Bay bean (Canavalia rosea) by Bob Peterson, CC BY 2.0
Bay bean (Canavalia rosea)
Click on terms for botanical definitions.
Also known as Seaside bean, beach bean, coastal jackbean and Mackenzie bean, Bay bean is a sprawling, mat-forming vine. It occurs naturally in coastal strands and on dunes where it helps control erosion by stabilizing the sand. It blooms year-round, peaking in summer and fall. The flowers attract a variety of insects, but are primarily pollinated by bees.
Bay bean flowers are pinkish-purple with white centers that guide insects to nectar, and 10 yellow stamens that are mostly fused. The flowers are inverted (upside down), axillary and born in racemes. Leaves are trifoliate and alternately arranged. Leaflets are thick, leathery and ovoid with entiremargins. They will fold in on themselves in response to hot sunlight. Stems are thick and fleshy. The fruit is a long (4–6 inches), flattened pod. As it matures, it turns from green to brown and develops ridges. Seeds are buoyant, which aids in their dispersal via ocean currents.
The young pods and seeds are edible when cooked but become toxic as they mature on the plant. Young seeds can be roasted, ground and added to coffee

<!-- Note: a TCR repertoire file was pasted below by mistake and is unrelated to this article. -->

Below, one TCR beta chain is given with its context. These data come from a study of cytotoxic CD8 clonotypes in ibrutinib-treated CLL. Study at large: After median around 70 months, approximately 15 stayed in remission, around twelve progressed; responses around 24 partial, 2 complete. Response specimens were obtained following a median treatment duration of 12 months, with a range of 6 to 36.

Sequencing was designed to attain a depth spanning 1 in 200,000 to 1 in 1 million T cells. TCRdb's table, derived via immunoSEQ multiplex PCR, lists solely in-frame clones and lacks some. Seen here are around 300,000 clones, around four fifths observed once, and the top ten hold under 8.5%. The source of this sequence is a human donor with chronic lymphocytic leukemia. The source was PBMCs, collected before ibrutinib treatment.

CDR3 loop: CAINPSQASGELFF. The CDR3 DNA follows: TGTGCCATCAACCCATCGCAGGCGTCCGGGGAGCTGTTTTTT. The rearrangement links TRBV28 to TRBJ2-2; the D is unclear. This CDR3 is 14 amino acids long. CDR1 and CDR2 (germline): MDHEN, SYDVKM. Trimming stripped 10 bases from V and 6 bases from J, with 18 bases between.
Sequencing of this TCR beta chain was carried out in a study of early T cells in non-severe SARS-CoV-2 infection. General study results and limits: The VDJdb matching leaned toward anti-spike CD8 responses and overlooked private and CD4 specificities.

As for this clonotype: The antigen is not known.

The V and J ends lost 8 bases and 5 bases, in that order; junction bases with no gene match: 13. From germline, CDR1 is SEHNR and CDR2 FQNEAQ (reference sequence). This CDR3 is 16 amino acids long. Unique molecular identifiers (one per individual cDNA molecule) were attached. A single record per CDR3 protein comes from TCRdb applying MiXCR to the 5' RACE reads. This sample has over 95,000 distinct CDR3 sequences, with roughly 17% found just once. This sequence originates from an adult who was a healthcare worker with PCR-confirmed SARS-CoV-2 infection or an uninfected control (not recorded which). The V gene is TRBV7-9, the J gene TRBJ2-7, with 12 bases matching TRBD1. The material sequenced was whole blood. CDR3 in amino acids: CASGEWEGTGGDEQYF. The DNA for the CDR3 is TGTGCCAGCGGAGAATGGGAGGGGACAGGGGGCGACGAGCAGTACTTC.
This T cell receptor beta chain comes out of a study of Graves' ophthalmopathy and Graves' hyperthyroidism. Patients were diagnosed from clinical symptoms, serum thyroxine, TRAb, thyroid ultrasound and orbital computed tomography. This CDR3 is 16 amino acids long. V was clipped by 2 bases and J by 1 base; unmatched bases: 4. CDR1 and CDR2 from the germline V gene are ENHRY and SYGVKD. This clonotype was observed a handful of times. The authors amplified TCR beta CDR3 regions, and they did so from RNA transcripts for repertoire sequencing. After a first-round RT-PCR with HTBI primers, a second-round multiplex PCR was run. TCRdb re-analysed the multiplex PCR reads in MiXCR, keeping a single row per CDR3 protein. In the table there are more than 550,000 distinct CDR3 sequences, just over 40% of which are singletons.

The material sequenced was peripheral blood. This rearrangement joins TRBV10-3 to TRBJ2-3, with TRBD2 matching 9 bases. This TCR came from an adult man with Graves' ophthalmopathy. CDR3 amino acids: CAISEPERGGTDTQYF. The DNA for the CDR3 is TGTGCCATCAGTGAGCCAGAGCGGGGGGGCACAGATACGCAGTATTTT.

Bay bean was formerly classified as C. maritima.
Family: Fabaceae (Legume, bean or pea family)
Native range: Coastal counties from Volusia and Dixie south into the Keys
To see where natural populations of Bay bean have been vouchered, visit florida.plantatlas.usf.edu.
Hardiness: Zones 9A–11
Lifespan: Long-lived perennial
Soil: Moderately moist to dry, well-drained sandy soils
Exposure: Full sun
Growth habit: 20–50’ long, up to 1’ high
Propagation: Cuttings, seed (scarify or soak in water before planting)
Garden tips: Bay bean is a fast-growing, mat-forming vine that makes a great groundcover along coastal dunes and in other dry areas where it may roam freely. It is not recommended for small areas. The plant is drought, salt and wind tolerant and is an excellent option for dune restoration plantings.